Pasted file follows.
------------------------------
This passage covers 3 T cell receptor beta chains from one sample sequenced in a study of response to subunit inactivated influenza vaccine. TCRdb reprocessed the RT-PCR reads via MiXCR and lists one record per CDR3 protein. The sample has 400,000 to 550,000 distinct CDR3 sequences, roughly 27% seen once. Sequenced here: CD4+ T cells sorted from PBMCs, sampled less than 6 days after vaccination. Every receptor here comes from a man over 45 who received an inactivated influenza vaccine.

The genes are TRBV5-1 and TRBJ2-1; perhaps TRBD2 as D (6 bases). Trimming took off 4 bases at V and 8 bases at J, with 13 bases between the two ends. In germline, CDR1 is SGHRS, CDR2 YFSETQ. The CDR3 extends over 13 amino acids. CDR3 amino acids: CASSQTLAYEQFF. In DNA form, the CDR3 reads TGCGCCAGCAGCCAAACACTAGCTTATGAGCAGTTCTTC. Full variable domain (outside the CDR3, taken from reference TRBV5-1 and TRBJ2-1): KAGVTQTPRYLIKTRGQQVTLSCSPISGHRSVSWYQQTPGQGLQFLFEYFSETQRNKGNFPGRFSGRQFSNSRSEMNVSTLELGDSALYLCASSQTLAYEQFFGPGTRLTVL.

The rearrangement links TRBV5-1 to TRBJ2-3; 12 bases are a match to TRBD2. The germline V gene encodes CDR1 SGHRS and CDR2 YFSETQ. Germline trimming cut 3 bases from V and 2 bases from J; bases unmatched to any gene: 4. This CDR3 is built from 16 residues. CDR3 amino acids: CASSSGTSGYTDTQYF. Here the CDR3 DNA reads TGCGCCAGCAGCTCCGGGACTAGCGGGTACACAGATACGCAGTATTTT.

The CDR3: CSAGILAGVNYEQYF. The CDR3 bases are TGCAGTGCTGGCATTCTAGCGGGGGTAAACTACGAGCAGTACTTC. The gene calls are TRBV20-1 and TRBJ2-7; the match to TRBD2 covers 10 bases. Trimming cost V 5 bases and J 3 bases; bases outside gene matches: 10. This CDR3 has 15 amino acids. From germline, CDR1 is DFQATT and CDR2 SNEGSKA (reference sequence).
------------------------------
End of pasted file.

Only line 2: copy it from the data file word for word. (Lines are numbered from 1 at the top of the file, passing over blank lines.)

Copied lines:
The genes are TRBV5-1 and TRBJ2-1; perhaps TRBD2 as D (6 bases). Trimming took off 4 bases at V and 8 bases at J, with 13 bases between the two ends. In germline, CDR1 is SGHRS, CDR2 YFSETQ. The CDR3 extends over 13 amino acids. CDR3 amino acids: CASSQTLAYEQFF. In DNA form, the CDR3 reads TGCGCCAGCAGCCAAACACTAGCTTATGAGCAGTTCTTC. Full variable domain (outside the CDR3, taken from reference TRBV5-1 and TRBJ2-1): KAGVTQTPRYLIKTRGQQVTLSCSPISGHRSVSWYQQTPGQGLQFLFEYFSETQRNKGNFPGRFSGRQFSNSRSEMNVSTLELGDSALYLCASSQTLAYEQFFGPGTRLTVL.